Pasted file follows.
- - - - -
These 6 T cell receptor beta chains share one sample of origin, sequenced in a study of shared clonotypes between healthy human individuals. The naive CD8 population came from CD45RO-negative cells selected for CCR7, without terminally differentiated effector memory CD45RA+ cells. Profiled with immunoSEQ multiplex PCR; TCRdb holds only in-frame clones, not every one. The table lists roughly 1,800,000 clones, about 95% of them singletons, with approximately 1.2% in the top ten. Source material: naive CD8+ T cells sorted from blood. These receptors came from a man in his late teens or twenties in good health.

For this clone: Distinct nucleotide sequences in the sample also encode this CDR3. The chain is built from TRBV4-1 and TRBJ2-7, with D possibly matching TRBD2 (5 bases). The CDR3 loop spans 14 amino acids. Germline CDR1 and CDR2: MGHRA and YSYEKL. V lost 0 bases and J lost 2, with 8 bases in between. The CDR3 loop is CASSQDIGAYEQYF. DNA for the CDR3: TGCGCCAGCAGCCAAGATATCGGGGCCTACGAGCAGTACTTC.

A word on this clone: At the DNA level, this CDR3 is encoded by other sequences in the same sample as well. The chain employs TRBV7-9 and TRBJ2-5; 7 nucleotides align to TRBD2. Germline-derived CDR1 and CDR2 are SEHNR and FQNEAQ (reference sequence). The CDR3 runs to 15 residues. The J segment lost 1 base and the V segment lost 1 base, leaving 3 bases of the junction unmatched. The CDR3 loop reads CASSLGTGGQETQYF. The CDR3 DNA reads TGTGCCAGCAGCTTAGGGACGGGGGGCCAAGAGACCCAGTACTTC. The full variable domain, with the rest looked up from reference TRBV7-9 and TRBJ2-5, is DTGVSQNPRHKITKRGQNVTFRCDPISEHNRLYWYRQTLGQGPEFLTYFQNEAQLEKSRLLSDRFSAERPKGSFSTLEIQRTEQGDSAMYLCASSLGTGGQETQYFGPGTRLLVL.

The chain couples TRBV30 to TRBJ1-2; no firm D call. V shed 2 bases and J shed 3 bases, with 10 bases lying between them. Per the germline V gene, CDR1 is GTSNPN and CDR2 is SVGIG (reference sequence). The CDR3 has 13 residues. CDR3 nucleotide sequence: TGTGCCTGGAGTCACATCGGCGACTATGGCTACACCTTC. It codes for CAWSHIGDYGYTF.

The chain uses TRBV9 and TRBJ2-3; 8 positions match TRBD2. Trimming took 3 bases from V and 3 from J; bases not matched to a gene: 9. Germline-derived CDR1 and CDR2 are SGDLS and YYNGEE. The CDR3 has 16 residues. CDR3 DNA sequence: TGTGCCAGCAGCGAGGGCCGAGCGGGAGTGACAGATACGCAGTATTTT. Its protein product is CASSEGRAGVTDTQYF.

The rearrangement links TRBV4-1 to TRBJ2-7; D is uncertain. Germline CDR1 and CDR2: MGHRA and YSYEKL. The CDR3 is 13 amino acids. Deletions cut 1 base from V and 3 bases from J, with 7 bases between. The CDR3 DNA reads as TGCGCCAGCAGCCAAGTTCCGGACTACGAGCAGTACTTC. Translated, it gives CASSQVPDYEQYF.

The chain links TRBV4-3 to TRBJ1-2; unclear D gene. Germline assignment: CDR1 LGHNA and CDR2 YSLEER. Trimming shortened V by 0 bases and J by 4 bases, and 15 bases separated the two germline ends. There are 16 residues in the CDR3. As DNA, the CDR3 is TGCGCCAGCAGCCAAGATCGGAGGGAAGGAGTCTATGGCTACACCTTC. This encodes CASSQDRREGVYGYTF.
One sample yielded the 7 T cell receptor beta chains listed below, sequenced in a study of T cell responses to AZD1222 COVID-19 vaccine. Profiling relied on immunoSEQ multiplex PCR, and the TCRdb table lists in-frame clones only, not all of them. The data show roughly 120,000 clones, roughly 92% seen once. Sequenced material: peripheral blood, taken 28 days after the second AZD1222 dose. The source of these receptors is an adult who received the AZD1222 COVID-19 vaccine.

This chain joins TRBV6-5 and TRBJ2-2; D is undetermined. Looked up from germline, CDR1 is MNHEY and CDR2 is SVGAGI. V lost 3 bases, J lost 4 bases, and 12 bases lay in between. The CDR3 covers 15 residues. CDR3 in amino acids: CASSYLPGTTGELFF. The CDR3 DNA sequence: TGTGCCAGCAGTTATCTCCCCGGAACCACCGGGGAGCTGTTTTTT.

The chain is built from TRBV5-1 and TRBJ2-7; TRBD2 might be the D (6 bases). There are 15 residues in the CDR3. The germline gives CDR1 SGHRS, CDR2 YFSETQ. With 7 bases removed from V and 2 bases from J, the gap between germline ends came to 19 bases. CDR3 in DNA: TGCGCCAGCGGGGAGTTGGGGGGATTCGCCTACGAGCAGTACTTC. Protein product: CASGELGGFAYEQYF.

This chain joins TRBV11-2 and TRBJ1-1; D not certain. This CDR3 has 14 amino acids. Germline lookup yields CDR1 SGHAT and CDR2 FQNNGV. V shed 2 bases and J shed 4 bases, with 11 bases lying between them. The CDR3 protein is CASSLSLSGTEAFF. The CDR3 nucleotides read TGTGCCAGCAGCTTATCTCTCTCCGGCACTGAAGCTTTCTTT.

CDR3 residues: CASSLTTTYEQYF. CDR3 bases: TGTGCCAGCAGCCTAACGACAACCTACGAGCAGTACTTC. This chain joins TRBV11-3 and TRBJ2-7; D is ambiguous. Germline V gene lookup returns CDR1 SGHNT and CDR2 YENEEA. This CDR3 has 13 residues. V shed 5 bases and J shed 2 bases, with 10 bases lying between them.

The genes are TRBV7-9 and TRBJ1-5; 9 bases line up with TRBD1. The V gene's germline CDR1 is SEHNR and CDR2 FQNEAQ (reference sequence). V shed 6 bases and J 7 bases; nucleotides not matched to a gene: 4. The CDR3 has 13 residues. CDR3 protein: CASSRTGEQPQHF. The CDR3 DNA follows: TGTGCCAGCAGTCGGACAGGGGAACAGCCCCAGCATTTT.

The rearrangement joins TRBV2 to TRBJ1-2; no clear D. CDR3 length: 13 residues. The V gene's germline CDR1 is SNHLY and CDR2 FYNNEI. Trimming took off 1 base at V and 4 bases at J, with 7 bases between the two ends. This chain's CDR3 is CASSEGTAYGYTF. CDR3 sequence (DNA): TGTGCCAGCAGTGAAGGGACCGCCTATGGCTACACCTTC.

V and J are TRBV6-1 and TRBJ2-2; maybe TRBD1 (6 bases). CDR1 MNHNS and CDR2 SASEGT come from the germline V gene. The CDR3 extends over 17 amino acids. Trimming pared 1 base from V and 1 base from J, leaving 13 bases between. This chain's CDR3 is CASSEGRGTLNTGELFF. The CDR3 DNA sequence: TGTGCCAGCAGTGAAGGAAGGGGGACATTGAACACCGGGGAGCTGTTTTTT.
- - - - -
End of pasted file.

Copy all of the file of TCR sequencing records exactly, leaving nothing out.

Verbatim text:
These 6 T cell receptor beta chains share one sample of origin, sequenced in a study of shared clonotypes between healthy human individuals. The naive CD8 population came from CD45RO-negative cells selected for CCR7, without terminally differentiated effector memory CD45RA+ cells. Profiled with immunoSEQ multiplex PCR; TCRdb holds only in-frame clones, not every one. The table lists roughly 1,800,000 clones, about 95% of them singletons, with approximately 1.2% in the top ten. Source material: naive CD8+ T cells sorted from blood. These receptors came from a man in his late teens or twenties in good health.

For this clone: Distinct nucleotide sequences in the sample also encode this CDR3. The chain is built from TRBV4-1 and TRBJ2-7, with D possibly matching TRBD2 (5 bases). The CDR3 loop spans 14 amino acids. Germline CDR1 and CDR2: MGHRA and YSYEKL. V lost 0 bases and J lost 2, with 8 bases in between. The CDR3 loop is CASSQDIGAYEQYF. DNA for the CDR3: TGCGCCAGCAGCCAAGATATCGGGGCCTACGAGCAGTACTTC.

A word on this clone: At the DNA level, this CDR3 is encoded by other sequences in the same sample as well. The chain employs TRBV7-9 and TRBJ2-5; 7 nucleotides align to TRBD2. Germline-derived CDR1 and CDR2 are SEHNR and FQNEAQ (reference sequence). The CDR3 runs to 15 residues. The J segment lost 1 base and the V segment lost 1 base, leaving 3 bases of the junction unmatched. The CDR3 loop reads CASSLGTGGQETQYF. The CDR3 DNA reads TGTGCCAGCAGCTTAGGGACGGGGGGCCAAGAGACCCAGTACTTC. The full variable domain, with the rest looked up from reference TRBV7-9 and TRBJ2-5, is DTGVSQNPRHKITKRGQNVTFRCDPISEHNRLYWYRQTLGQGPEFLTYFQNEAQLEKSRLLSDRFSAERPKGSFSTLEIQRTEQGDSAMYLCASSLGTGGQETQYFGPGTRLLVL.

The chain couples TRBV30 to TRBJ1-2; no firm D call. V shed 2 bases and J shed 3 bases, with 10 bases lying between them. Per the germline V gene, CDR1 is GTSNPN and CDR2 is SVGIG (reference sequence). The CDR3 has 13 residues. CDR3 nucleotide sequence: TGTGCCTGGAGTCACATCGGCGACTATGGCTACACCTTC. It codes for CAWSHIGDYGYTF.

The chain uses TRBV9 and TRBJ2-3; 8 positions match TRBD2. Trimming took 3 bases from V and 3 from J; bases not matched to a gene: 9. Germline-derived CDR1 and CDR2 are SGDLS and YYNGEE. The CDR3 has 16 residues. CDR3 DNA sequence: TGTGCCAGCAGCGAGGGCCGAGCGGGAGTGACAGATACGCAGTATTTT. Its protein product is CASSEGRAGVTDTQYF.

The rearrangement links TRBV4-1 to TRBJ2-7; D is uncertain. Germline CDR1 and CDR2: MGHRA and YSYEKL. The CDR3 is 13 amino acids. Deletions cut 1 base from V and 3 bases from J, with 7 bases between. The CDR3 DNA reads as TGCGCCAGCAGCCAAGTTCCGGACTACGAGCAGTACTTC. Translated, it gives CASSQVPDYEQYF.

The chain links TRBV4-3 to TRBJ1-2; unclear D gene. Germline assignment: CDR1 LGHNA and CDR2 YSLEER. Trimming shortened V by 0 bases and J by 4 bases, and 15 bases separated the two germline ends. There are 16 residues in the CDR3. As DNA, the CDR3 is TGCGCCAGCAGCCAAGATCGGAGGGAAGGAGTCTATGGCTACACCTTC. This encodes CASSQDRREGVYGYTF.
One sample yielded the 7 T cell receptor beta chains listed below, sequenced in a study of T cell responses to AZD1222 COVID-19 vaccine. Profiling relied on immunoSEQ multiplex PCR, and the TCRdb table lists in-frame clones only, not all of them. The data show roughly 120,000 clones, roughly 92% seen once. Sequenced material: peripheral blood, taken 28 days after the second AZD1222 dose. The source of these receptors is an adult who received the AZD1222 COVID-19 vaccine.

This chain joins TRBV6-5 and TRBJ2-2; D is undetermined. Looked up from germline, CDR1 is MNHEY and CDR2 is SVGAGI. V lost 3 bases, J lost 4 bases, and 12 bases lay in between. The CDR3 covers 15 residues. CDR3 in amino acids: CASSYLPGTTGELFF. The CDR3 DNA sequence: TGTGCCAGCAGTTATCTCCCCGGAACCACCGGGGAGCTGTTTTTT.

The chain is built from TRBV5-1 and TRBJ2-7; TRBD2 might be the D (6 bases). There are 15 residues in the CDR3. The germline gives CDR1 SGHRS, CDR2 YFSETQ. With 7 bases removed from V and 2 bases from J, the gap between germline ends came to 19 bases. CDR3 in DNA: TGCGCCAGCGGGGAGTTGGGGGGATTCGCCTACGAGCAGTACTTC. Protein product: CASGELGGFAYEQYF.

This chain joins TRBV11-2 and TRBJ1-1; D not certain. This CDR3 has 14 amino acids. Germline lookup yields CDR1 SGHAT and CDR2 FQNNGV. V shed 2 bases and J shed 4 bases, with 11 bases lying between them. The CDR3 protein is CASSLSLSGTEAFF. The CDR3 nucleotides read TGTGCCAGCAGCTTATCTCTCTCCGGCACTGAAGCTTTCTTT.

CDR3 residues: CASSLTTTYEQYF. CDR3 bases: TGTGCCAGCAGCCTAACGACAACCTACGAGCAGTACTTC. This chain joins TRBV11-3 and TRBJ2-7; D is ambiguous. Germline V gene lookup returns CDR1 SGHNT and CDR2 YENEEA. This CDR3 has 13 residues. V shed 5 bases and J shed 2 bases, with 10 bases lying between them.

The genes are TRBV7-9 and TRBJ1-5; 9 bases line up with TRBD1. The V gene's germline CDR1 is SEHNR and CDR2 FQNEAQ (reference sequence). V shed 6 bases and J 7 bases; nucleotides not matched to a gene: 4. The CDR3 has 13 residues. CDR3 protein: CASSRTGEQPQHF. The CDR3 DNA follows: TGTGCCAGCAGTCGGACAGGGGAACAGCCCCAGCATTTT.

The rearrangement joins TRBV2 to TRBJ1-2; no clear D. CDR3 length: 13 residues. The V gene's germline CDR1 is SNHLY and CDR2 FYNNEI. Trimming took off 1 base at V and 4 bases at J, with 7 bases between the two ends. This chain's CDR3 is CASSEGTAYGYTF. CDR3 sequence (DNA): TGTGCCAGCAGTGAAGGGACCGCCTATGGCTACACCTTC.

V and J are TRBV6-1 and TRBJ2-2; maybe TRBD1 (6 bases). CDR1 MNHNS and CDR2 SASEGT come from the germline V gene. The CDR3 extends over 17 amino acids. Trimming pared 1 base from V and 1 base from J, leaving 13 bases between. This chain's CDR3 is CASSEGRGTLNTGELFF. The CDR3 DNA sequence: TGTGCCAGCAGTGAAGGAAGGGGGACATTGAACACCGGGGAGCTGTTTTTT.